News / Middle East

    Governor says 600 Evacuated from Syria's Embattled Homs

    United Nations members arrive to the besieged neighborhoods of Homs in Syria, to supply humanitarian aid, Feb. 8, 2014.
    United Nations members arrive to the besieged neighborhoods of Homs in Syria, to supply humanitarian aid, Feb. 8, 2014.
    Edward Yeranian
    The governor of Syria's war-battered city of Homs says that more than 600 people were evacuated Sunday from rebel-held parts of the city.

    U.N. and Syrian Red Crescent workers rescued the large group on the third day of a cease-fire between rebels and government forces.  Even so, eyewitness accounts say a number of women and children trying to leave the city were killed and wounded after being hit by mortar shells.

    Homs Governor Talal Barazi and Red Crescent officials said they were attempting to extend the rescue effort beyond the three-day period that had been negotiated by the United Nations.  The United Nations says 2,500 people have been stranded by the military siege in Homs since mid-2012.

    Barazi said an aid shipment reached Homs, despite reports the road into the old city was mined.  He added sniper fire also hindered the operation.

    A U.N. and Syrian Red Crescent aid convoy of armored four-wheel drive vehicles reportedly came under fire for a second day Sunday, after entering Homs to deliver relief supplies.

    U.N. Emergency Relief Coordinator Valerie Amos said she was disappointed by reports aid workers were deliberately targeted.  She called it a stark reminder of the dangers civilians and aid workers face each day in Syria.

    U.N. convoy commander Yacoub Helou told journalists any violence will prevent aid from entering the city for a long time.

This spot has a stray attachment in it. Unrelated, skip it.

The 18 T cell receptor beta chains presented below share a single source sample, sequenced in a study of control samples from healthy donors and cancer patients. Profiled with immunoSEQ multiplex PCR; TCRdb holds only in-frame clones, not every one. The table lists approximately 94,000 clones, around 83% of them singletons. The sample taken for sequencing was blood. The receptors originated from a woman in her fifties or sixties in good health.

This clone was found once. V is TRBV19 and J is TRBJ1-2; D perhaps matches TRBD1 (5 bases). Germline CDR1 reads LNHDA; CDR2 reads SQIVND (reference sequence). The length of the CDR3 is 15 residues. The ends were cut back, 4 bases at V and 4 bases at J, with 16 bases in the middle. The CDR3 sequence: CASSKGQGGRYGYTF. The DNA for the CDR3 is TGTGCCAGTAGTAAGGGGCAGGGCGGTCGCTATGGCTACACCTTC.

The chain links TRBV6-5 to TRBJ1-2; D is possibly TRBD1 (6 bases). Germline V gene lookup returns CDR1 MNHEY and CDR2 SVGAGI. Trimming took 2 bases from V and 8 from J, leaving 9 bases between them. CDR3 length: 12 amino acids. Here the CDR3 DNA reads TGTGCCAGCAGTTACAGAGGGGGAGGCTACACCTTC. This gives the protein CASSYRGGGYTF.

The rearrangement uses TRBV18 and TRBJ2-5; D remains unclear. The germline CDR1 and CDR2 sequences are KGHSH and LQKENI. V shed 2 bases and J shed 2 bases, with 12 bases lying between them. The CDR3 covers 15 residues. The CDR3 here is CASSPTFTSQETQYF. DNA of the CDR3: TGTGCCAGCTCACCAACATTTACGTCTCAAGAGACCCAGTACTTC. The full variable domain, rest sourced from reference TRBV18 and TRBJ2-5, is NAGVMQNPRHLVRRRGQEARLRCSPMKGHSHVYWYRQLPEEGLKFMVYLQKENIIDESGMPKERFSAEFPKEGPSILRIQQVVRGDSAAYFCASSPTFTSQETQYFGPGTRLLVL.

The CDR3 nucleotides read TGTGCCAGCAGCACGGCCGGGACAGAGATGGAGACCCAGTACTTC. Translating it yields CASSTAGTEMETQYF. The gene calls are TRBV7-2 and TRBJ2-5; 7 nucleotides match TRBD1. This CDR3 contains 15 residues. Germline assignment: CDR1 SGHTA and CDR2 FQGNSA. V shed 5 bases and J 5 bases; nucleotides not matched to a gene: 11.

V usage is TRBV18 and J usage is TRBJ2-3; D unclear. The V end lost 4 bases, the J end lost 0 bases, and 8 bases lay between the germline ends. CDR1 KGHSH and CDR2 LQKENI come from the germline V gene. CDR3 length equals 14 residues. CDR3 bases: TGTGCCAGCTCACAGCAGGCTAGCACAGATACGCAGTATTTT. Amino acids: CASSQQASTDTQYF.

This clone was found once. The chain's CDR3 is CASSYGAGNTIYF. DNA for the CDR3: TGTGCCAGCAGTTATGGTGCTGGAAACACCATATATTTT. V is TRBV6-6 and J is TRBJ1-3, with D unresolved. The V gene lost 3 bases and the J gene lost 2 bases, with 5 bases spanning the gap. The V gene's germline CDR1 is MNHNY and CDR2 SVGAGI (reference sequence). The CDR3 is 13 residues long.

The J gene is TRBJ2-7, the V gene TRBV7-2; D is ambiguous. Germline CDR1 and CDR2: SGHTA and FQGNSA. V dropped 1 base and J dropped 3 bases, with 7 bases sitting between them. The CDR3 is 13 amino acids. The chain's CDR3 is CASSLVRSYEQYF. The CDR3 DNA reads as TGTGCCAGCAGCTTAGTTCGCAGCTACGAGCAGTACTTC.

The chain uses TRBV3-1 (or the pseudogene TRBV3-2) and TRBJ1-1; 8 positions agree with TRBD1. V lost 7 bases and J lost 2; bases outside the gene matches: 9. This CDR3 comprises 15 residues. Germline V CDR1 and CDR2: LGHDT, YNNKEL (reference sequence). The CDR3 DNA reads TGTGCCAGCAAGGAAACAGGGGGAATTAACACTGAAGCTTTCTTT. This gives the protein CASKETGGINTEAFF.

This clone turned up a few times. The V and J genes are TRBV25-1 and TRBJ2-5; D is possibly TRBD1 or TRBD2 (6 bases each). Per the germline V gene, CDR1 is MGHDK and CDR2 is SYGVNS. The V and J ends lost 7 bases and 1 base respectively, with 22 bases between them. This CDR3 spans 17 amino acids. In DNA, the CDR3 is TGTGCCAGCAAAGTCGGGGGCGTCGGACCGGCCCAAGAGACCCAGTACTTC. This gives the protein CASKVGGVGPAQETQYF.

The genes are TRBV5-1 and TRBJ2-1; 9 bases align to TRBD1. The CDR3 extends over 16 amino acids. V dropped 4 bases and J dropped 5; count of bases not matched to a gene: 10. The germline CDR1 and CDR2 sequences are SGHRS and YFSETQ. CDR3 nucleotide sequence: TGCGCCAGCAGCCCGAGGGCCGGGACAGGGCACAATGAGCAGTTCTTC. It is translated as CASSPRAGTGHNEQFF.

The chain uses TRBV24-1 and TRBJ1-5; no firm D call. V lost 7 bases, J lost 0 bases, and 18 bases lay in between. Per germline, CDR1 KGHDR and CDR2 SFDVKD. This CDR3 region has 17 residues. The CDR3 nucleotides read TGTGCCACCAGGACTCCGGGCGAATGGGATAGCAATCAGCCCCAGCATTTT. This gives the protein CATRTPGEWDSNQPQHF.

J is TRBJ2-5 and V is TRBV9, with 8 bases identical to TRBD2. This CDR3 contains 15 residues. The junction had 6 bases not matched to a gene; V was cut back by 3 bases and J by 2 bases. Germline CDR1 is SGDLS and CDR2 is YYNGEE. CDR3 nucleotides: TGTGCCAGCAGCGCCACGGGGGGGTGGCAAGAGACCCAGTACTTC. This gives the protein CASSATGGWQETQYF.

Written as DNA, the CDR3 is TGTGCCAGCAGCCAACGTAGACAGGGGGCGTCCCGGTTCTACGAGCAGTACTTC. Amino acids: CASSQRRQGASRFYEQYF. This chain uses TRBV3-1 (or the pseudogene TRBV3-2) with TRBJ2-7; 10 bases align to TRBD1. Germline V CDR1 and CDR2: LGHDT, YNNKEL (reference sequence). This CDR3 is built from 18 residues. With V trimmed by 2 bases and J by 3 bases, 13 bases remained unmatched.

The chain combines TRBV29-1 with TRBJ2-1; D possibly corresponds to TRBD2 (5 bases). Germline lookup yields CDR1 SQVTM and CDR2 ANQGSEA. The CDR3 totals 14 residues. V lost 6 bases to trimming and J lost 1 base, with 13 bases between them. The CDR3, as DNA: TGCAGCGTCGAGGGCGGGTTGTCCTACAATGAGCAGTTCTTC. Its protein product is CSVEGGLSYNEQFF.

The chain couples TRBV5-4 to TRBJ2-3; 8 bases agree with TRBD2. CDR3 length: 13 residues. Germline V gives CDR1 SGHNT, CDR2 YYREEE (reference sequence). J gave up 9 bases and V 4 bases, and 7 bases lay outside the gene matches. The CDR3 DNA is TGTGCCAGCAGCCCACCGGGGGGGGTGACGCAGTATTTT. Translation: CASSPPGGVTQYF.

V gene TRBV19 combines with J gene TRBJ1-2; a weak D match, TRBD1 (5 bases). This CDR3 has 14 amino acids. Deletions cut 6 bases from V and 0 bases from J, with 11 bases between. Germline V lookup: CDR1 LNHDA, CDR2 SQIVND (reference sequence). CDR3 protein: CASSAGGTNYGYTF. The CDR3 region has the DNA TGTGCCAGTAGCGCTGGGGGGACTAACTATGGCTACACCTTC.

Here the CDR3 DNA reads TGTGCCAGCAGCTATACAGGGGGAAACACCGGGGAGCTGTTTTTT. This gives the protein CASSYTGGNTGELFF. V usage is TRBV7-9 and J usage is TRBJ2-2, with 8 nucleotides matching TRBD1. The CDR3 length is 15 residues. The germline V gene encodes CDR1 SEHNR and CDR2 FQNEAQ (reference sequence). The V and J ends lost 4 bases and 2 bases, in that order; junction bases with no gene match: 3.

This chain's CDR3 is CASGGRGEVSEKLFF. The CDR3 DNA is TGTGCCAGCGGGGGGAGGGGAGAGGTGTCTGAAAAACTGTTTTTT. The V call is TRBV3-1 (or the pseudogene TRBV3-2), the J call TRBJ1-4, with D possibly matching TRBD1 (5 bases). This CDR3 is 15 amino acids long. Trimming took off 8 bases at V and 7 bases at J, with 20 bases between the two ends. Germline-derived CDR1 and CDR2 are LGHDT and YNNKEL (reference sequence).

He pointed out that several rockets came close to causing a disaster (Saturday) and while he can not say who was responsible, anyone who uses arms is trying to harm children, the poor and the old.

    Middle East analyst Nadim Shehadi of Chatham House in London tells VOA that U.N. officials are required to work with the Assad government, since it is a U.N. member and continues to officially represent the country.

    Shehadi argues that Damascus appears to be using the aid issue to force the international community to deal with it directly, conferring further legitimacy on the Assad government.   

    “"The U.N. has no choice, because it can only deal with official channels, and since the regime is still part of the U.N., they have to coordinate with it and support," Shehadi  said. "The Syria regime is holding its own population hostage and starving them until we engage with them, basically.”

    A crowd of men worked Sunday to dig survivors from the rubble after Syrian government bombing caused a residential building to collapse in the nearby city of Hama.  Dozens of government soldiers were also killed in Hama after a suicide bomber on a motorcycle blew himself up near a Syrian Army checkpoint.   

    The Syrian government and the opposition blame each other for breaking the cease-fire, which was intended to let in aid and allow civilians to leave.

    A year-long blockade of Homs by Syrian government forces has created severe food shortages.

    On Saturday, opposition activists said Syrian government forces renewed their assault on the northern city of Aleppo.  

    The Syrian Observatory for Human Rights says at least 15 people were killed when government forces dropped crude explosives called barrel bombs on the city.

    The next round of peace talks between the Syrian government and opposition is due to open Monday.

    The talks, organized by the United States and Russia, have made little progress so far in ending Syria's civil war. More than 130,000 people have been killed and 9 million forced from their homes since the conflict began in 2011.

    You May Like

    Video Rubio Looks to Surge in New Hampshire

    Republican presidential candidate has moved into second place in several recent surveys and appears to be gaining ground on longtime frontrunner Donald Trump

    UN Calls for Global Ban on Female Genital Mutilation

    Recent UNICEF report finds at least 200 million girls and women alive today have undergone female genital mutilation in 30 countries